The Spiders and the Bees
The Spiders and the Bees, a solo exhibition of paintings by François Xavier Saint Pierre, will be presented from January 11 to February 18 2023 at the Galleria del Cembalo in Rome, together with the photographic project La vie en vert by Karmen Corak.
These paintings were exhibited in Venice in 2022, concurrently with the 59th Biennale d’Arte, following the artist’s recent major survey exhibition held in Toronto in Winter 2021-22.
In Venice the artist had the chance to meet Karmen Corak and found many points in common with her photographic work: a passion for Italy and the Classic Age, a sensibility for Nature, a similar artistic vision. The desire to exhibit together arose and they found in the Galleria del Cembalo the best place to make it happen.
François Xavier Saint Pierre’s work is informed by both early Modernist painting and Classical and Romantic tropes. The exhibition’s title references Jonathan Swift’s satirical fable “The Spider and the Bee” written in 1704, which is situated within the larger context of the historical debate known as the Quarrel between the Ancients and the Moderns that began within a circle of authors and artists in France in the 17th century, at the court of Louis XIV. The Ancients valued the foundations of Greco-Roman thought and art, and links to past glories, while the Moderns believed that technology (such as the compass, the printing press and firearms) made them vastly superior. Swift likened the Ancients to bees, who took from various flowers to create something beautiful, and the Moderns to spiders, who spun something new literally out of nothing. These debates about approaches to history have been renewed throughout the centuries and touch on all aspects of European intellectual, artistic and political thought: how do we value what has come before, and does technological advance always make a society superior? Today, for example, it is leading to a rapid decline in manual dexterity. This framework serves as a reference for the artist as he navigates inherited artistic forms, the notion of progress and what it means to be contemporary.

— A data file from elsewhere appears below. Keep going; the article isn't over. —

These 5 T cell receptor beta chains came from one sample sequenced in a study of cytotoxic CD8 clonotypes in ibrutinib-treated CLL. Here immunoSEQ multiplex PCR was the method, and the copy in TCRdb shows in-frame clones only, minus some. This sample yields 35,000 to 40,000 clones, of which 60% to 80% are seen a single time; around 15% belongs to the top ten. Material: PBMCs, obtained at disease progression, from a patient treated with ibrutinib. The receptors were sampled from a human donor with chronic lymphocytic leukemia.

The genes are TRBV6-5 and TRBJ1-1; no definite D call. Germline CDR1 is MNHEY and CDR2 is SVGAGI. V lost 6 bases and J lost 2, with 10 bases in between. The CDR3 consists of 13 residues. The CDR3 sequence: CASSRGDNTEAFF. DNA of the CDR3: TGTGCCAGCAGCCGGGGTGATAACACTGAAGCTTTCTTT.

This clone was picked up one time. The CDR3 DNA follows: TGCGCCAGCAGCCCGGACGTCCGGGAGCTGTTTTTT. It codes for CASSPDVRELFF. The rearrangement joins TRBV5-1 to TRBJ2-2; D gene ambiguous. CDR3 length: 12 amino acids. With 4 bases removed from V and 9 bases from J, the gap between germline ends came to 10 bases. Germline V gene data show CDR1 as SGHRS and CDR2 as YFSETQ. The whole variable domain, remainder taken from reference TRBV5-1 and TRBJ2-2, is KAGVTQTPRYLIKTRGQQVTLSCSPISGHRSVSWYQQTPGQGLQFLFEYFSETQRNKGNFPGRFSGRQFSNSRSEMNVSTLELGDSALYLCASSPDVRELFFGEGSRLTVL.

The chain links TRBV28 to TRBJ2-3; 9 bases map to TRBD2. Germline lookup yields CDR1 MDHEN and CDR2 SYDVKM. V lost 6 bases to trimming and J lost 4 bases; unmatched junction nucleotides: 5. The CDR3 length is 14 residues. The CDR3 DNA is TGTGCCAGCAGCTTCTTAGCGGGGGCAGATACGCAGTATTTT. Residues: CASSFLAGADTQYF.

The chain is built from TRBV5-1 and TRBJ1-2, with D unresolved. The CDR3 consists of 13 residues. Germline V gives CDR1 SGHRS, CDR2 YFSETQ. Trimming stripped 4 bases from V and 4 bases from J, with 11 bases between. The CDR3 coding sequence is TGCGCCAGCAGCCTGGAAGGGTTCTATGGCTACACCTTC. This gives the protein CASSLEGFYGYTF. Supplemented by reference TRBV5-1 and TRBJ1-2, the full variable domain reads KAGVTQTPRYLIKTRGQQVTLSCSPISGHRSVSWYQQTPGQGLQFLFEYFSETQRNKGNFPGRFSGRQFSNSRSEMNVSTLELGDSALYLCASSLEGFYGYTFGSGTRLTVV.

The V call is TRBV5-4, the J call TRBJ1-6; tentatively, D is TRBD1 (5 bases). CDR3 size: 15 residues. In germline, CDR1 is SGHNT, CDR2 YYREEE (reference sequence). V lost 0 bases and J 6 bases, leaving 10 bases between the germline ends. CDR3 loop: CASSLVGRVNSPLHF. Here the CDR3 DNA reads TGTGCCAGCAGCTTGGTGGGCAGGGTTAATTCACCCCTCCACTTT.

56 x 38cm
81 x 73.5cm
121 x 89cm
127 x 112cm